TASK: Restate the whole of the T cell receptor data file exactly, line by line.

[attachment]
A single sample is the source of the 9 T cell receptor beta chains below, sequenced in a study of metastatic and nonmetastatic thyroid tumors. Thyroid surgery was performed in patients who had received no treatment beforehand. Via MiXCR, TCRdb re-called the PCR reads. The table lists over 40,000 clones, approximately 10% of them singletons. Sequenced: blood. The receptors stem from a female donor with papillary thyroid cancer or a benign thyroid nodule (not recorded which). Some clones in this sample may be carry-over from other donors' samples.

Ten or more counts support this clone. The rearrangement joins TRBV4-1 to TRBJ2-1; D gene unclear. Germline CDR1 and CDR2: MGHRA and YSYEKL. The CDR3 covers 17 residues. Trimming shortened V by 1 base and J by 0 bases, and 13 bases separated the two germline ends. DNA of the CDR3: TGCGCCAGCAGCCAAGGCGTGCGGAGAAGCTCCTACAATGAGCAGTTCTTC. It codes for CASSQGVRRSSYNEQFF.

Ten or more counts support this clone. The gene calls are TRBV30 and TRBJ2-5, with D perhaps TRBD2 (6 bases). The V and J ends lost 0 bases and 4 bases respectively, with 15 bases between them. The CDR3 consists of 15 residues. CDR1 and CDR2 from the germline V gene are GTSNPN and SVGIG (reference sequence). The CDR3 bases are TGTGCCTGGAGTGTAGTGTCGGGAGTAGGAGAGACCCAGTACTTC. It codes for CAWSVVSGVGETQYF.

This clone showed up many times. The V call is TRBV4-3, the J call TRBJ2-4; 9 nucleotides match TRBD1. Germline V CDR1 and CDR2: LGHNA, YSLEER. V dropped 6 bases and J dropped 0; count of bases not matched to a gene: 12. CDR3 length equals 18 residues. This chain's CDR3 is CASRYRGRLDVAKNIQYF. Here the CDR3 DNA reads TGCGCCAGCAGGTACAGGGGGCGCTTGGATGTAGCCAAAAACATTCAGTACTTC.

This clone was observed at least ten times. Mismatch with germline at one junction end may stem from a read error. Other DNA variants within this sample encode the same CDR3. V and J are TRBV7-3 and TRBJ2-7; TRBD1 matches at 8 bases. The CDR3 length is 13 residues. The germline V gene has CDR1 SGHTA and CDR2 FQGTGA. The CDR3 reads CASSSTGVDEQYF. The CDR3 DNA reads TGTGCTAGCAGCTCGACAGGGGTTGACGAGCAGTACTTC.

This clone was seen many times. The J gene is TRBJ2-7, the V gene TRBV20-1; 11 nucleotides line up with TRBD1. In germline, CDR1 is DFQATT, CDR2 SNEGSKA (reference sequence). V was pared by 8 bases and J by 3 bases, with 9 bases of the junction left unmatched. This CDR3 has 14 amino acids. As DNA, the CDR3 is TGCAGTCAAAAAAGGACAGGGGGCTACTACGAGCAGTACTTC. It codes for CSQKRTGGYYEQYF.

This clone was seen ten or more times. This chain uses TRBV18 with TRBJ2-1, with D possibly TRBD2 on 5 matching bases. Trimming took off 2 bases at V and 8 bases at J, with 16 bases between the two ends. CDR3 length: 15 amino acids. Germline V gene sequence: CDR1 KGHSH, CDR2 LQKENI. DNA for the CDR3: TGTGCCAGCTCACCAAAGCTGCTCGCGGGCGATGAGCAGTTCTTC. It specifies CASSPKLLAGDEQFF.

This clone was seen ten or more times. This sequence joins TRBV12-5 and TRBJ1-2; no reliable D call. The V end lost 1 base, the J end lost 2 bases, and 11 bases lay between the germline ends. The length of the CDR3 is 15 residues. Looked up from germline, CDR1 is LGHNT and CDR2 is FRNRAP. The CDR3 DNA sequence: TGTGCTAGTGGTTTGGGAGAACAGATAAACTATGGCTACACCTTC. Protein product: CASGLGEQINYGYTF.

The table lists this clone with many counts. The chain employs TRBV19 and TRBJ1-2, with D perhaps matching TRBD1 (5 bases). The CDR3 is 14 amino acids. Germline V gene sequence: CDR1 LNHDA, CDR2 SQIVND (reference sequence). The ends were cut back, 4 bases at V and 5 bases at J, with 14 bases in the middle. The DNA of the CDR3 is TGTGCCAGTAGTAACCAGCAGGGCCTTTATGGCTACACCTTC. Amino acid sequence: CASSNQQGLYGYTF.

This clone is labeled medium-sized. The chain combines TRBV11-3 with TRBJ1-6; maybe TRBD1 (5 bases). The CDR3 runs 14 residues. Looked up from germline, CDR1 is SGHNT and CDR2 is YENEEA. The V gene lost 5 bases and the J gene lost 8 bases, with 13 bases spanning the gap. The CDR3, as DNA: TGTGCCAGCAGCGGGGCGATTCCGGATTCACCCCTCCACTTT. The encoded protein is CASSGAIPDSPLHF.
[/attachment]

A single sample is the source of the 9 T cell receptor beta chains below, sequenced in a study of metastatic and nonmetastatic thyroid tumors. Thyroid surgery was performed in patients who had received no treatment beforehand. Via MiXCR, TCRdb re-called the PCR reads. The table lists over 40,000 clones, approximately 10% of them singletons. Sequenced: blood. The receptors stem from a female donor with papillary thyroid cancer or a benign thyroid nodule (not recorded which). Some clones in this sample may be carry-over from other donors' samples.

Ten or more counts support this clone. The rearrangement joins TRBV4-1 to TRBJ2-1; D gene unclear. Germline CDR1 and CDR2: MGHRA and YSYEKL. The CDR3 covers 17 residues. Trimming shortened V by 1 base and J by 0 bases, and 13 bases separated the two germline ends. DNA of the CDR3: TGCGCCAGCAGCCAAGGCGTGCGGAGAAGCTCCTACAATGAGCAGTTCTTC. It codes for CASSQGVRRSSYNEQFF.

Ten or more counts support this clone. The gene calls are TRBV30 and TRBJ2-5, with D perhaps TRBD2 (6 bases). The V and J ends lost 0 bases and 4 bases respectively, with 15 bases between them. The CDR3 consists of 15 residues. CDR1 and CDR2 from the germline V gene are GTSNPN and SVGIG (reference sequence). The CDR3 bases are TGTGCCTGGAGTGTAGTGTCGGGAGTAGGAGAGACCCAGTACTTC. It codes for CAWSVVSGVGETQYF.

This clone showed up many times. The V call is TRBV4-3, the J call TRBJ2-4; 9 nucleotides match TRBD1. Germline V CDR1 and CDR2: LGHNA, YSLEER. V dropped 6 bases and J dropped 0; count of bases not matched to a gene: 12. CDR3 length equals 18 residues. This chain's CDR3 is CASRYRGRLDVAKNIQYF. Here the CDR3 DNA reads TGCGCCAGCAGGTACAGGGGGCGCTTGGATGTAGCCAAAAACATTCAGTACTTC.

This clone was observed at least ten times. Mismatch with germline at one junction end may stem from a read error. Other DNA variants within this sample encode the same CDR3. V and J are TRBV7-3 and TRBJ2-7; TRBD1 matches at 8 bases. The CDR3 length is 13 residues. The germline V gene has CDR1 SGHTA and CDR2 FQGTGA. The CDR3 reads CASSSTGVDEQYF. The CDR3 DNA reads TGTGCTAGCAGCTCGACAGGGGTTGACGAGCAGTACTTC.

This clone was seen many times. The J gene is TRBJ2-7, the V gene TRBV20-1; 11 nucleotides line up with TRBD1. In germline, CDR1 is DFQATT, CDR2 SNEGSKA (reference sequence). V was pared by 8 bases and J by 3 bases, with 9 bases of the junction left unmatched. This CDR3 has 14 amino acids. As DNA, the CDR3 is TGCAGTCAAAAAAGGACAGGGGGCTACTACGAGCAGTACTTC. It codes for CSQKRTGGYYEQYF.

This clone was seen ten or more times. This chain uses TRBV18 with TRBJ2-1, with D possibly TRBD2 on 5 matching bases. Trimming took off 2 bases at V and 8 bases at J, with 16 bases between the two ends. CDR3 length: 15 amino acids. Germline V gene sequence: CDR1 KGHSH, CDR2 LQKENI. DNA for the CDR3: TGTGCCAGCTCACCAAAGCTGCTCGCGGGCGATGAGCAGTTCTTC. It specifies CASSPKLLAGDEQFF.

This clone was seen ten or more times. This sequence joins TRBV12-5 and TRBJ1-2; no reliable D call. The V end lost 1 base, the J end lost 2 bases, and 11 bases lay between the germline ends. The length of the CDR3 is 15 residues. Looked up from germline, CDR1 is LGHNT and CDR2 is FRNRAP. The CDR3 DNA sequence: TGTGCTAGTGGTTTGGGAGAACAGATAAACTATGGCTACACCTTC. Protein product: CASGLGEQINYGYTF.

The table lists this clone with many counts. The chain employs TRBV19 and TRBJ1-2, with D perhaps matching TRBD1 (5 bases). The CDR3 is 14 amino acids. Germline V gene sequence: CDR1 LNHDA, CDR2 SQIVND (reference sequence). The ends were cut back, 4 bases at V and 5 bases at J, with 14 bases in the middle. The DNA of the CDR3 is TGTGCCAGTAGTAACCAGCAGGGCCTTTATGGCTACACCTTC. Amino acid sequence: CASSNQQGLYGYTF.

This clone is labeled medium-sized. The chain combines TRBV11-3 with TRBJ1-6; maybe TRBD1 (5 bases). The CDR3 runs 14 residues. Looked up from germline, CDR1 is SGHNT and CDR2 is YENEEA. The V gene lost 5 bases and the J gene lost 8 bases, with 13 bases spanning the gap. The CDR3, as DNA: TGTGCCAGCAGCGGGGCGATTCCGGATTCACCCCTCCACTTT. The encoded protein is CASSGAIPDSPLHF.